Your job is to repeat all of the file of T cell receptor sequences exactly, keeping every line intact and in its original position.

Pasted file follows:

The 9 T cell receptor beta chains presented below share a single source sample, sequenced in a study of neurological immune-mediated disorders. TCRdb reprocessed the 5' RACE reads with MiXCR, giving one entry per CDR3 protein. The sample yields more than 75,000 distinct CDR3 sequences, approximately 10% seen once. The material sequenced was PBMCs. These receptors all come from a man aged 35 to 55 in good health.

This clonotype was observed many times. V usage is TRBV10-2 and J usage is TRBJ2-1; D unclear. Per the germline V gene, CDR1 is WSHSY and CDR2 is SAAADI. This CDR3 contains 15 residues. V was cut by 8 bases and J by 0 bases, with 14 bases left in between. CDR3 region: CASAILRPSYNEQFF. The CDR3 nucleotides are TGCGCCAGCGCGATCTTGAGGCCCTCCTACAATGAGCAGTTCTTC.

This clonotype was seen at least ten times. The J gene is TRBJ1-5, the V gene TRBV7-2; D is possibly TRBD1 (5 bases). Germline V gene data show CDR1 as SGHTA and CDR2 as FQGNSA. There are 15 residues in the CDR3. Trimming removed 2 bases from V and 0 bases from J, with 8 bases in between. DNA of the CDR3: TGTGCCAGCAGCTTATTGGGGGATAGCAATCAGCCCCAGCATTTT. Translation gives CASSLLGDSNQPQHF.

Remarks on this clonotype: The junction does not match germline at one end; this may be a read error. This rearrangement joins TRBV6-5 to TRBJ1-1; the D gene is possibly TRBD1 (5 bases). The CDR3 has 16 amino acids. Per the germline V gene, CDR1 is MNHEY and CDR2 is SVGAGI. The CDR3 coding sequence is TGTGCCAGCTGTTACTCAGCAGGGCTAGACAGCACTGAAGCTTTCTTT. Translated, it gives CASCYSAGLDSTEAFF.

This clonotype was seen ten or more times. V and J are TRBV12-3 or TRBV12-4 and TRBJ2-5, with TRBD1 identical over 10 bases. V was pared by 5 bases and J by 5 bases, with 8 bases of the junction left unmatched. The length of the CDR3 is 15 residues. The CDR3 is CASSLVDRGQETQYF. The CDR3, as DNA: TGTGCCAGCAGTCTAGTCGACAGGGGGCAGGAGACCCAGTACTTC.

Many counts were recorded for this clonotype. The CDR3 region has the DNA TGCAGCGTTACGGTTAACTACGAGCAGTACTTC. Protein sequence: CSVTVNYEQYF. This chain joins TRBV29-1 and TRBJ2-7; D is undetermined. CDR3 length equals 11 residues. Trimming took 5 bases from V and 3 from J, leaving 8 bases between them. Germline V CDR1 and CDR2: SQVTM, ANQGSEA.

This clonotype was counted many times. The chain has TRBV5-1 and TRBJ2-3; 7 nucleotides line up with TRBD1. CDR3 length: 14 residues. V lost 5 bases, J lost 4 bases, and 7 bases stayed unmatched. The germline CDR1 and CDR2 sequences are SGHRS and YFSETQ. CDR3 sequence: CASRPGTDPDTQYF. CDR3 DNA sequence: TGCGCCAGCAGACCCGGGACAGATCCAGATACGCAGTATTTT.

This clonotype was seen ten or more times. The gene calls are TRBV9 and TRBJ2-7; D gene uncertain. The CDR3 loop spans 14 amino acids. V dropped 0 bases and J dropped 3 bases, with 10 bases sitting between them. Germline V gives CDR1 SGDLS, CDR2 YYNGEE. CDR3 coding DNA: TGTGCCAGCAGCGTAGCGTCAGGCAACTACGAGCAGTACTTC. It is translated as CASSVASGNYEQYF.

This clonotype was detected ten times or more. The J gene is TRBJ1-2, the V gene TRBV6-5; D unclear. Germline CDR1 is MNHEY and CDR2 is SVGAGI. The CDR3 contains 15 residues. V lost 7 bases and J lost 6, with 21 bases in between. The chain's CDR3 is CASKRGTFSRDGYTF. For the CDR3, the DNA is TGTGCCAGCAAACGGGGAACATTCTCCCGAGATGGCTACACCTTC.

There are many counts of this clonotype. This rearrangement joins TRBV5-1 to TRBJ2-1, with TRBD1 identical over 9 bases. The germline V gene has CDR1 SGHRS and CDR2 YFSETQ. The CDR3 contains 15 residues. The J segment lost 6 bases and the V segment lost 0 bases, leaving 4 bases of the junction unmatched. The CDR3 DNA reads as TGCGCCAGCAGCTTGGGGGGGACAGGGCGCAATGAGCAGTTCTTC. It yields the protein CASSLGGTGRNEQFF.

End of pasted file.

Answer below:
The 9 T cell receptor beta chains presented below share a single source sample, sequenced in a study of neurological immune-mediated disorders. TCRdb reprocessed the 5' RACE reads with MiXCR, giving one entry per CDR3 protein. The sample yields more than 75,000 distinct CDR3 sequences, approximately 10% seen once. The material sequenced was PBMCs. These receptors all come from a man aged 35 to 55 in good health.

This clonotype was observed many times. V usage is TRBV10-2 and J usage is TRBJ2-1; D unclear. Per the germline V gene, CDR1 is WSHSY and CDR2 is SAAADI. This CDR3 contains 15 residues. V was cut by 8 bases and J by 0 bases, with 14 bases left in between. CDR3 region: CASAILRPSYNEQFF. The CDR3 nucleotides are TGCGCCAGCGCGATCTTGAGGCCCTCCTACAATGAGCAGTTCTTC.

This clonotype was seen at least ten times. The J gene is TRBJ1-5, the V gene TRBV7-2; D is possibly TRBD1 (5 bases). Germline V gene data show CDR1 as SGHTA and CDR2 as FQGNSA. There are 15 residues in the CDR3. Trimming removed 2 bases from V and 0 bases from J, with 8 bases in between. DNA of the CDR3: TGTGCCAGCAGCTTATTGGGGGATAGCAATCAGCCCCAGCATTTT. Translation gives CASSLLGDSNQPQHF.

Remarks on this clonotype: The junction does not match germline at one end; this may be a read error. This rearrangement joins TRBV6-5 to TRBJ1-1; the D gene is possibly TRBD1 (5 bases). The CDR3 has 16 amino acids. Per the germline V gene, CDR1 is MNHEY and CDR2 is SVGAGI. The CDR3 coding sequence is TGTGCCAGCTGTTACTCAGCAGGGCTAGACAGCACTGAAGCTTTCTTT. Translated, it gives CASCYSAGLDSTEAFF.

This clonotype was seen ten or more times. V and J are TRBV12-3 or TRBV12-4 and TRBJ2-5, with TRBD1 identical over 10 bases. V was pared by 5 bases and J by 5 bases, with 8 bases of the junction left unmatched. The length of the CDR3 is 15 residues. The CDR3 is CASSLVDRGQETQYF. The CDR3, as DNA: TGTGCCAGCAGTCTAGTCGACAGGGGGCAGGAGACCCAGTACTTC.

Many counts were recorded for this clonotype. The CDR3 region has the DNA TGCAGCGTTACGGTTAACTACGAGCAGTACTTC. Protein sequence: CSVTVNYEQYF. This chain joins TRBV29-1 and TRBJ2-7; D is undetermined. CDR3 length equals 11 residues. Trimming took 5 bases from V and 3 from J, leaving 8 bases between them. Germline V CDR1 and CDR2: SQVTM, ANQGSEA.

This clonotype was counted many times. The chain has TRBV5-1 and TRBJ2-3; 7 nucleotides line up with TRBD1. CDR3 length: 14 residues. V lost 5 bases, J lost 4 bases, and 7 bases stayed unmatched. The germline CDR1 and CDR2 sequences are SGHRS and YFSETQ. CDR3 sequence: CASRPGTDPDTQYF. CDR3 DNA sequence: TGCGCCAGCAGACCCGGGACAGATCCAGATACGCAGTATTTT.

This clonotype was seen ten or more times. The gene calls are TRBV9 and TRBJ2-7; D gene uncertain. The CDR3 loop spans 14 amino acids. V dropped 0 bases and J dropped 3 bases, with 10 bases sitting between them. Germline V gives CDR1 SGDLS, CDR2 YYNGEE. CDR3 coding DNA: TGTGCCAGCAGCGTAGCGTCAGGCAACTACGAGCAGTACTTC. It is translated as CASSVASGNYEQYF.

This clonotype was detected ten times or more. The J gene is TRBJ1-2, the V gene TRBV6-5; D unclear. Germline CDR1 is MNHEY and CDR2 is SVGAGI. The CDR3 contains 15 residues. V lost 7 bases and J lost 6, with 21 bases in between. The chain's CDR3 is CASKRGTFSRDGYTF. For the CDR3, the DNA is TGTGCCAGCAAACGGGGAACATTCTCCCGAGATGGCTACACCTTC.

There are many counts of this clonotype. This rearrangement joins TRBV5-1 to TRBJ2-1, with TRBD1 identical over 9 bases. The germline V gene has CDR1 SGHRS and CDR2 YFSETQ. The CDR3 contains 15 residues. The J segment lost 6 bases and the V segment lost 0 bases, leaving 4 bases of the junction unmatched. The CDR3 DNA reads as TGCGCCAGCAGCTTGGGGGGGACAGGGCGCAATGAGCAGTTCTTC. It yields the protein CASSLGGTGRNEQFF.